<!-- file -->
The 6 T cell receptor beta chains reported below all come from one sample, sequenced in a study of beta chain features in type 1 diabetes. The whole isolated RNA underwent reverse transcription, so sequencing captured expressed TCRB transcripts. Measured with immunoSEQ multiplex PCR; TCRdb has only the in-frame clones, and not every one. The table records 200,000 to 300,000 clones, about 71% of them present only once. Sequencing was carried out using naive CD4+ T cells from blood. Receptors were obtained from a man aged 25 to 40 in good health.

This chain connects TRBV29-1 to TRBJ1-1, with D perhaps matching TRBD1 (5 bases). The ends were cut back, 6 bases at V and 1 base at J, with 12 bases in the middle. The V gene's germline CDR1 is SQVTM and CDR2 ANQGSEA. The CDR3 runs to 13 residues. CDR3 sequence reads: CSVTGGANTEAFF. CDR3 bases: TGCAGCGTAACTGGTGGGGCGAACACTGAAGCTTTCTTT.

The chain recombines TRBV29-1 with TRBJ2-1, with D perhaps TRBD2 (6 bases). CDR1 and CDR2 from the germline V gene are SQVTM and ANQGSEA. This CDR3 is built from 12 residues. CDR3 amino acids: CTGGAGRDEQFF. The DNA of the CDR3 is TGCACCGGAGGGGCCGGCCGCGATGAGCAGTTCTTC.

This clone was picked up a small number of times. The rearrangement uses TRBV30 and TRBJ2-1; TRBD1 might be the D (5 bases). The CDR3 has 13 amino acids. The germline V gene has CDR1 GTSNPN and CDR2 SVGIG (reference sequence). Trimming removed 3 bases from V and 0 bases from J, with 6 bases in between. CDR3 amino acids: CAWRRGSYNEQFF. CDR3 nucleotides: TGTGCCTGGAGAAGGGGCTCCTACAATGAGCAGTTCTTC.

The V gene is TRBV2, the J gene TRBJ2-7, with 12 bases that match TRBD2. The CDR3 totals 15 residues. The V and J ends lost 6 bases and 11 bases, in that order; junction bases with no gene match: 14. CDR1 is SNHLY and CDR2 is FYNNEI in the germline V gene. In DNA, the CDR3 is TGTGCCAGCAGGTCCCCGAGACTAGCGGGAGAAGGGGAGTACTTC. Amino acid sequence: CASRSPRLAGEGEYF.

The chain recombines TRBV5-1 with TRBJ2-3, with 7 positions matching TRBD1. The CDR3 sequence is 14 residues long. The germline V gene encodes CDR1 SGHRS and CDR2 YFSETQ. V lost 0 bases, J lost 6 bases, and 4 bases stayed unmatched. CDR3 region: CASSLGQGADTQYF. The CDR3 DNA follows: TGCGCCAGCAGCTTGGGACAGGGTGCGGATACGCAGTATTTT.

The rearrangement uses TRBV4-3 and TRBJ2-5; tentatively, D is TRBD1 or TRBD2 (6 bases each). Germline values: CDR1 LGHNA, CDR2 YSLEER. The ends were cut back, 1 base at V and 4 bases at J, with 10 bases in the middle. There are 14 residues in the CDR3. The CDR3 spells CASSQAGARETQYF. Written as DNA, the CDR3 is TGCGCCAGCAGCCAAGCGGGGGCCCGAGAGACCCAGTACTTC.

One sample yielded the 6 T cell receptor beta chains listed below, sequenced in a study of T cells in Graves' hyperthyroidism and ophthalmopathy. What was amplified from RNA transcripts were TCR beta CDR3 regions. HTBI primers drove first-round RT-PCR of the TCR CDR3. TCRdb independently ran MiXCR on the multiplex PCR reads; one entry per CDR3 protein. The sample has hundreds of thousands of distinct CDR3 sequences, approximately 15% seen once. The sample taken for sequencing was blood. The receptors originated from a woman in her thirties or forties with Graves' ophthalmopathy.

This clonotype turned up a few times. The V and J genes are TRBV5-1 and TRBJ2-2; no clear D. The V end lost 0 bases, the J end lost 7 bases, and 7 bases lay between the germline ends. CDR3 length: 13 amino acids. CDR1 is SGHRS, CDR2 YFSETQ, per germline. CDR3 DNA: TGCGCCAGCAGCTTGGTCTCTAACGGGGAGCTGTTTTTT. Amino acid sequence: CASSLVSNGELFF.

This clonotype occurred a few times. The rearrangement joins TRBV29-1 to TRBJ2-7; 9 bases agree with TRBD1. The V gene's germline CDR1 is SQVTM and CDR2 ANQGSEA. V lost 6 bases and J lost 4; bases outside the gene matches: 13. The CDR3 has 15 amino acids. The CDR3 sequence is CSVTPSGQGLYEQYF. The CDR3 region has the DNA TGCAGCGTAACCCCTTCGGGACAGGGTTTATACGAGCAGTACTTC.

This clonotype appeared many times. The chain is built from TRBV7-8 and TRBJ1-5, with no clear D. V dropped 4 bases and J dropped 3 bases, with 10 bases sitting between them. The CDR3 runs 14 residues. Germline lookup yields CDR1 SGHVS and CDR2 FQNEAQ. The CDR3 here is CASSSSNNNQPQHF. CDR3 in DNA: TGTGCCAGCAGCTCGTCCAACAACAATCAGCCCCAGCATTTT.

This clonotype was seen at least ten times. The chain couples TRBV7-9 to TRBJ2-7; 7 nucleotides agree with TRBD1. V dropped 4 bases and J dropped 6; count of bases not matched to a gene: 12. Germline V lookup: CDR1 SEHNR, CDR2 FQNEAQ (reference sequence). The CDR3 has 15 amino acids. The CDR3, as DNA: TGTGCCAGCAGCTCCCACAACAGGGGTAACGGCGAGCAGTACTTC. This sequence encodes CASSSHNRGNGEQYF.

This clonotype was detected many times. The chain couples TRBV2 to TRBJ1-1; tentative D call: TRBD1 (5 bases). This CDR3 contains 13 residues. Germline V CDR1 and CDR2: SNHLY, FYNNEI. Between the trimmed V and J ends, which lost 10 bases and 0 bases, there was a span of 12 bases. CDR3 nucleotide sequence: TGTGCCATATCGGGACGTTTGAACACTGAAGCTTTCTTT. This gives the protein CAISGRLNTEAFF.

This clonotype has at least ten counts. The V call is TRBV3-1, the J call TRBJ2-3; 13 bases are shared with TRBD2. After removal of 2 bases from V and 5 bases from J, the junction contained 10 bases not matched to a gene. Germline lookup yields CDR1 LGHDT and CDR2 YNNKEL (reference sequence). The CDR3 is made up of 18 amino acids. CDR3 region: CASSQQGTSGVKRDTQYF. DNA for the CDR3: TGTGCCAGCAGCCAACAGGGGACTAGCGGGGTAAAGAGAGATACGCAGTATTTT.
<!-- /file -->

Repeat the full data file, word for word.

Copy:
The 6 T cell receptor beta chains reported below all come from one sample, sequenced in a study of beta chain features in type 1 diabetes. The whole isolated RNA underwent reverse transcription, so sequencing captured expressed TCRB transcripts. Measured with immunoSEQ multiplex PCR; TCRdb has only the in-frame clones, and not every one. The table records 200,000 to 300,000 clones, about 71% of them present only once. Sequencing was carried out using naive CD4+ T cells from blood. Receptors were obtained from a man aged 25 to 40 in good health.

This chain connects TRBV29-1 to TRBJ1-1, with D perhaps matching TRBD1 (5 bases). The ends were cut back, 6 bases at V and 1 base at J, with 12 bases in the middle. The V gene's germline CDR1 is SQVTM and CDR2 ANQGSEA. The CDR3 runs to 13 residues. CDR3 sequence reads: CSVTGGANTEAFF. CDR3 bases: TGCAGCGTAACTGGTGGGGCGAACACTGAAGCTTTCTTT.

The chain recombines TRBV29-1 with TRBJ2-1, with D perhaps TRBD2 (6 bases). CDR1 and CDR2 from the germline V gene are SQVTM and ANQGSEA. This CDR3 is built from 12 residues. CDR3 amino acids: CTGGAGRDEQFF. The DNA of the CDR3 is TGCACCGGAGGGGCCGGCCGCGATGAGCAGTTCTTC.

This clone was picked up a small number of times. The rearrangement uses TRBV30 and TRBJ2-1; TRBD1 might be the D (5 bases). The CDR3 has 13 amino acids. The germline V gene has CDR1 GTSNPN and CDR2 SVGIG (reference sequence). Trimming removed 3 bases from V and 0 bases from J, with 6 bases in between. CDR3 amino acids: CAWRRGSYNEQFF. CDR3 nucleotides: TGTGCCTGGAGAAGGGGCTCCTACAATGAGCAGTTCTTC.

The V gene is TRBV2, the J gene TRBJ2-7, with 12 bases that match TRBD2. The CDR3 totals 15 residues. The V and J ends lost 6 bases and 11 bases, in that order; junction bases with no gene match: 14. CDR1 is SNHLY and CDR2 is FYNNEI in the germline V gene. In DNA, the CDR3 is TGTGCCAGCAGGTCCCCGAGACTAGCGGGAGAAGGGGAGTACTTC. Amino acid sequence: CASRSPRLAGEGEYF.

The chain recombines TRBV5-1 with TRBJ2-3, with 7 positions matching TRBD1. The CDR3 sequence is 14 residues long. The germline V gene encodes CDR1 SGHRS and CDR2 YFSETQ. V lost 0 bases, J lost 6 bases, and 4 bases stayed unmatched. CDR3 region: CASSLGQGADTQYF. The CDR3 DNA follows: TGCGCCAGCAGCTTGGGACAGGGTGCGGATACGCAGTATTTT.

The rearrangement uses TRBV4-3 and TRBJ2-5; tentatively, D is TRBD1 or TRBD2 (6 bases each). Germline values: CDR1 LGHNA, CDR2 YSLEER. The ends were cut back, 1 base at V and 4 bases at J, with 10 bases in the middle. There are 14 residues in the CDR3. The CDR3 spells CASSQAGARETQYF. Written as DNA, the CDR3 is TGCGCCAGCAGCCAAGCGGGGGCCCGAGAGACCCAGTACTTC.

One sample yielded the 6 T cell receptor beta chains listed below, sequenced in a study of T cells in Graves' hyperthyroidism and ophthalmopathy. What was amplified from RNA transcripts were TCR beta CDR3 regions. HTBI primers drove first-round RT-PCR of the TCR CDR3. TCRdb independently ran MiXCR on the multiplex PCR reads; one entry per CDR3 protein. The sample has hundreds of thousands of distinct CDR3 sequences, approximately 15% seen once. The sample taken for sequencing was blood. The receptors originated from a woman in her thirties or forties with Graves' ophthalmopathy.

This clonotype turned up a few times. The V and J genes are TRBV5-1 and TRBJ2-2; no clear D. The V end lost 0 bases, the J end lost 7 bases, and 7 bases lay between the germline ends. CDR3 length: 13 amino acids. CDR1 is SGHRS, CDR2 YFSETQ, per germline. CDR3 DNA: TGCGCCAGCAGCTTGGTCTCTAACGGGGAGCTGTTTTTT. Amino acid sequence: CASSLVSNGELFF.

This clonotype occurred a few times. The rearrangement joins TRBV29-1 to TRBJ2-7; 9 bases agree with TRBD1. The V gene's germline CDR1 is SQVTM and CDR2 ANQGSEA. V lost 6 bases and J lost 4; bases outside the gene matches: 13. The CDR3 has 15 amino acids. The CDR3 sequence is CSVTPSGQGLYEQYF. The CDR3 region has the DNA TGCAGCGTAACCCCTTCGGGACAGGGTTTATACGAGCAGTACTTC.

This clonotype appeared many times. The chain is built from TRBV7-8 and TRBJ1-5, with no clear D. V dropped 4 bases and J dropped 3 bases, with 10 bases sitting between them. The CDR3 runs 14 residues. Germline lookup yields CDR1 SGHVS and CDR2 FQNEAQ. The CDR3 here is CASSSSNNNQPQHF. CDR3 in DNA: TGTGCCAGCAGCTCGTCCAACAACAATCAGCCCCAGCATTTT.

This clonotype was seen at least ten times. The chain couples TRBV7-9 to TRBJ2-7; 7 nucleotides agree with TRBD1. V dropped 4 bases and J dropped 6; count of bases not matched to a gene: 12. Germline V lookup: CDR1 SEHNR, CDR2 FQNEAQ (reference sequence). The CDR3 has 15 amino acids. The CDR3, as DNA: TGTGCCAGCAGCTCCCACAACAGGGGTAACGGCGAGCAGTACTTC. This sequence encodes CASSSHNRGNGEQYF.

This clonotype was detected many times. The chain couples TRBV2 to TRBJ1-1; tentative D call: TRBD1 (5 bases). This CDR3 contains 13 residues. Germline V CDR1 and CDR2: SNHLY, FYNNEI. Between the trimmed V and J ends, which lost 10 bases and 0 bases, there was a span of 12 bases. CDR3 nucleotide sequence: TGTGCCATATCGGGACGTTTGAACACTGAAGCTTTCTTT. This gives the protein CAISGRLNTEAFF.

This clonotype has at least ten counts. The V call is TRBV3-1, the J call TRBJ2-3; 13 bases are shared with TRBD2. After removal of 2 bases from V and 5 bases from J, the junction contained 10 bases not matched to a gene. Germline lookup yields CDR1 LGHDT and CDR2 YNNKEL (reference sequence). The CDR3 is made up of 18 amino acids. CDR3 region: CASSQQGTSGVKRDTQYF. DNA for the CDR3: TGTGCCAGCAGCCAACAGGGGACTAGCGGGGTAAAGAGAGATACGCAGTATTTT.